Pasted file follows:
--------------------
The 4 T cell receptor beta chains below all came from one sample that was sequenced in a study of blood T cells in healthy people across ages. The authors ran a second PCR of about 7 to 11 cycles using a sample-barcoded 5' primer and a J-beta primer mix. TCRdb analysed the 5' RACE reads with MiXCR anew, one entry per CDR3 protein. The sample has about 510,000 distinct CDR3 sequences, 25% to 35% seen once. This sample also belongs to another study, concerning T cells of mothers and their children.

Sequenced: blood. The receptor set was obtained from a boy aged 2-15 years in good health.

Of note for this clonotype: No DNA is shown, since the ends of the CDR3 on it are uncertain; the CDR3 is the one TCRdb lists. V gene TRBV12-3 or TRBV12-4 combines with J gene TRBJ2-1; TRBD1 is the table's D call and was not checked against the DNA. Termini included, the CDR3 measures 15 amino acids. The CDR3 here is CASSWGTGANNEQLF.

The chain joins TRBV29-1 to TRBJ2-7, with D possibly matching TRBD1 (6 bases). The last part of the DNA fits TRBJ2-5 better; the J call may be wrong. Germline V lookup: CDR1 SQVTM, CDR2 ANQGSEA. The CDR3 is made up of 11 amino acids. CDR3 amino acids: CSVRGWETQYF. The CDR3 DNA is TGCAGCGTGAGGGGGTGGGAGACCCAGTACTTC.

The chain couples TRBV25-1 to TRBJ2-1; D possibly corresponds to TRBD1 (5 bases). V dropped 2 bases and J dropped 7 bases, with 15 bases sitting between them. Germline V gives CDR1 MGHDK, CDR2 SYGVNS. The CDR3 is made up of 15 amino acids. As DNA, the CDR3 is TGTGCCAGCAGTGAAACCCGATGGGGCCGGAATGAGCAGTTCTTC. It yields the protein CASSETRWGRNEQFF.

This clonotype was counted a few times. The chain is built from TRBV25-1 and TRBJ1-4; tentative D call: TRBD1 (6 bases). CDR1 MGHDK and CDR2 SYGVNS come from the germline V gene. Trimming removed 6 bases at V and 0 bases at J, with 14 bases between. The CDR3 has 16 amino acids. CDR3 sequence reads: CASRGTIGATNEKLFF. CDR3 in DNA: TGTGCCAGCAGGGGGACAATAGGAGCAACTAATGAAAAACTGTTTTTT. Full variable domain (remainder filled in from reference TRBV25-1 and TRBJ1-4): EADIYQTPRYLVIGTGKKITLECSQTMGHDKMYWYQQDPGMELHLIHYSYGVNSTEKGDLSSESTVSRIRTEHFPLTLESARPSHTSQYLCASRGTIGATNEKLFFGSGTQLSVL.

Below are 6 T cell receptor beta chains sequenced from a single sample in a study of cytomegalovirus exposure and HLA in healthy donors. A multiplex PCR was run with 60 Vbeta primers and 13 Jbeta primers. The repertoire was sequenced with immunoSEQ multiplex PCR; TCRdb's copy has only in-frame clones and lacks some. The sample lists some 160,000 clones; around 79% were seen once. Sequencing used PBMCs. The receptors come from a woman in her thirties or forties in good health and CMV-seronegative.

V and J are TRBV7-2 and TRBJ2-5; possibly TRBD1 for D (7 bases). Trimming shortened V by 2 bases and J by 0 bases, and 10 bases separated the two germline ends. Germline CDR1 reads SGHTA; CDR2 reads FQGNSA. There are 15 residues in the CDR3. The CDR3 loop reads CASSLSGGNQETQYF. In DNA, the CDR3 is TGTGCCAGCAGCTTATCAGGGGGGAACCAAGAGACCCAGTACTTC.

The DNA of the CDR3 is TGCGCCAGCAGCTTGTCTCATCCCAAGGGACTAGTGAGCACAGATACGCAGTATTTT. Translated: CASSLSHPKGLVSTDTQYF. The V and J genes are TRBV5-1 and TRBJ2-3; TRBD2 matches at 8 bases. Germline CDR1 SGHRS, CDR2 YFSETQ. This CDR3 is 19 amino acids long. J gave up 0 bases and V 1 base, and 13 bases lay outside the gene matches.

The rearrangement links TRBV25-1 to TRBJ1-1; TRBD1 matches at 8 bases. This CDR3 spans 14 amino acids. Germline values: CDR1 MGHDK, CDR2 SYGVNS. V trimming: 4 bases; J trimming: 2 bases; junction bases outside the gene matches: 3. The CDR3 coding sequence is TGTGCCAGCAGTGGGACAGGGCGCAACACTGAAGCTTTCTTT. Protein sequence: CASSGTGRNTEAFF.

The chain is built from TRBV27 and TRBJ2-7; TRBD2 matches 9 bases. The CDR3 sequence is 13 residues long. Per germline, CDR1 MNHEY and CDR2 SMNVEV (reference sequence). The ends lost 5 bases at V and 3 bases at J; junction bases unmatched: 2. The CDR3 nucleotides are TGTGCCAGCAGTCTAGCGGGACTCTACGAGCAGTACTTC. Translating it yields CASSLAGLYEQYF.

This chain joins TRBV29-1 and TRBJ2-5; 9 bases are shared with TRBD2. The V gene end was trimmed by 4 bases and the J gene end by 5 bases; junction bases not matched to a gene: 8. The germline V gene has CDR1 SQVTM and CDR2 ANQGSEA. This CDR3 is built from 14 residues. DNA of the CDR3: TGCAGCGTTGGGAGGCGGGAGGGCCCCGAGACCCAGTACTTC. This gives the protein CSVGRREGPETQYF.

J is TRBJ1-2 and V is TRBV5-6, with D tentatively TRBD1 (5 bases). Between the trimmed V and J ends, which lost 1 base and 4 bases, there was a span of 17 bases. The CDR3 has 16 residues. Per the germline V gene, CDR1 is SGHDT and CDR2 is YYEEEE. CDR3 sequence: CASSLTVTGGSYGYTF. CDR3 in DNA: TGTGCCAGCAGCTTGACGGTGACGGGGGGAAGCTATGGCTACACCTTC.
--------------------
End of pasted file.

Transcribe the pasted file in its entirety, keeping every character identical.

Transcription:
The 4 T cell receptor beta chains below all came from one sample that was sequenced in a study of blood T cells in healthy people across ages. The authors ran a second PCR of about 7 to 11 cycles using a sample-barcoded 5' primer and a J-beta primer mix. TCRdb analysed the 5' RACE reads with MiXCR anew, one entry per CDR3 protein. The sample has about 510,000 distinct CDR3 sequences, 25% to 35% seen once. This sample also belongs to another study, concerning T cells of mothers and their children.

Sequenced: blood. The receptor set was obtained from a boy aged 2-15 years in good health.

Of note for this clonotype: No DNA is shown, since the ends of the CDR3 on it are uncertain; the CDR3 is the one TCRdb lists. V gene TRBV12-3 or TRBV12-4 combines with J gene TRBJ2-1; TRBD1 is the table's D call and was not checked against the DNA. Termini included, the CDR3 measures 15 amino acids. The CDR3 here is CASSWGTGANNEQLF.

The chain joins TRBV29-1 to TRBJ2-7, with D possibly matching TRBD1 (6 bases). The last part of the DNA fits TRBJ2-5 better; the J call may be wrong. Germline V lookup: CDR1 SQVTM, CDR2 ANQGSEA. The CDR3 is made up of 11 amino acids. CDR3 amino acids: CSVRGWETQYF. The CDR3 DNA is TGCAGCGTGAGGGGGTGGGAGACCCAGTACTTC.

The chain couples TRBV25-1 to TRBJ2-1; D possibly corresponds to TRBD1 (5 bases). V dropped 2 bases and J dropped 7 bases, with 15 bases sitting between them. Germline V gives CDR1 MGHDK, CDR2 SYGVNS. The CDR3 is made up of 15 amino acids. As DNA, the CDR3 is TGTGCCAGCAGTGAAACCCGATGGGGCCGGAATGAGCAGTTCTTC. It yields the protein CASSETRWGRNEQFF.

This clonotype was counted a few times. The chain is built from TRBV25-1 and TRBJ1-4; tentative D call: TRBD1 (6 bases). CDR1 MGHDK and CDR2 SYGVNS come from the germline V gene. Trimming removed 6 bases at V and 0 bases at J, with 14 bases between. The CDR3 has 16 amino acids. CDR3 sequence reads: CASRGTIGATNEKLFF. CDR3 in DNA: TGTGCCAGCAGGGGGACAATAGGAGCAACTAATGAAAAACTGTTTTTT. Full variable domain (remainder filled in from reference TRBV25-1 and TRBJ1-4): EADIYQTPRYLVIGTGKKITLECSQTMGHDKMYWYQQDPGMELHLIHYSYGVNSTEKGDLSSESTVSRIRTEHFPLTLESARPSHTSQYLCASRGTIGATNEKLFFGSGTQLSVL.

Below are 6 T cell receptor beta chains sequenced from a single sample in a study of cytomegalovirus exposure and HLA in healthy donors. A multiplex PCR was run with 60 Vbeta primers and 13 Jbeta primers. The repertoire was sequenced with immunoSEQ multiplex PCR; TCRdb's copy has only in-frame clones and lacks some. The sample lists some 160,000 clones; around 79% were seen once. Sequencing used PBMCs. The receptors come from a woman in her thirties or forties in good health and CMV-seronegative.

V and J are TRBV7-2 and TRBJ2-5; possibly TRBD1 for D (7 bases). Trimming shortened V by 2 bases and J by 0 bases, and 10 bases separated the two germline ends. Germline CDR1 reads SGHTA; CDR2 reads FQGNSA. There are 15 residues in the CDR3. The CDR3 loop reads CASSLSGGNQETQYF. In DNA, the CDR3 is TGTGCCAGCAGCTTATCAGGGGGGAACCAAGAGACCCAGTACTTC.

The DNA of the CDR3 is TGCGCCAGCAGCTTGTCTCATCCCAAGGGACTAGTGAGCACAGATACGCAGTATTTT. Translated: CASSLSHPKGLVSTDTQYF. The V and J genes are TRBV5-1 and TRBJ2-3; TRBD2 matches at 8 bases. Germline CDR1 SGHRS, CDR2 YFSETQ. This CDR3 is 19 amino acids long. J gave up 0 bases and V 1 base, and 13 bases lay outside the gene matches.

The rearrangement links TRBV25-1 to TRBJ1-1; TRBD1 matches at 8 bases. This CDR3 spans 14 amino acids. Germline values: CDR1 MGHDK, CDR2 SYGVNS. V trimming: 4 bases; J trimming: 2 bases; junction bases outside the gene matches: 3. The CDR3 coding sequence is TGTGCCAGCAGTGGGACAGGGCGCAACACTGAAGCTTTCTTT. Protein sequence: CASSGTGRNTEAFF.

The chain is built from TRBV27 and TRBJ2-7; TRBD2 matches 9 bases. The CDR3 sequence is 13 residues long. Per germline, CDR1 MNHEY and CDR2 SMNVEV (reference sequence). The ends lost 5 bases at V and 3 bases at J; junction bases unmatched: 2. The CDR3 nucleotides are TGTGCCAGCAGTCTAGCGGGACTCTACGAGCAGTACTTC. Translating it yields CASSLAGLYEQYF.

This chain joins TRBV29-1 and TRBJ2-5; 9 bases are shared with TRBD2. The V gene end was trimmed by 4 bases and the J gene end by 5 bases; junction bases not matched to a gene: 8. The germline V gene has CDR1 SQVTM and CDR2 ANQGSEA. This CDR3 is built from 14 residues. DNA of the CDR3: TGCAGCGTTGGGAGGCGGGAGGGCCCCGAGACCCAGTACTTC. This gives the protein CSVGRREGPETQYF.

J is TRBJ1-2 and V is TRBV5-6, with D tentatively TRBD1 (5 bases). Between the trimmed V and J ends, which lost 1 base and 4 bases, there was a span of 17 bases. The CDR3 has 16 residues. Per the germline V gene, CDR1 is SGHDT and CDR2 is YYEEEE. CDR3 sequence: CASSLTVTGGSYGYTF. CDR3 in DNA: TGTGCCAGCAGCTTGACGGTGACGGGGGGAAGCTATGGCTACACCTTC.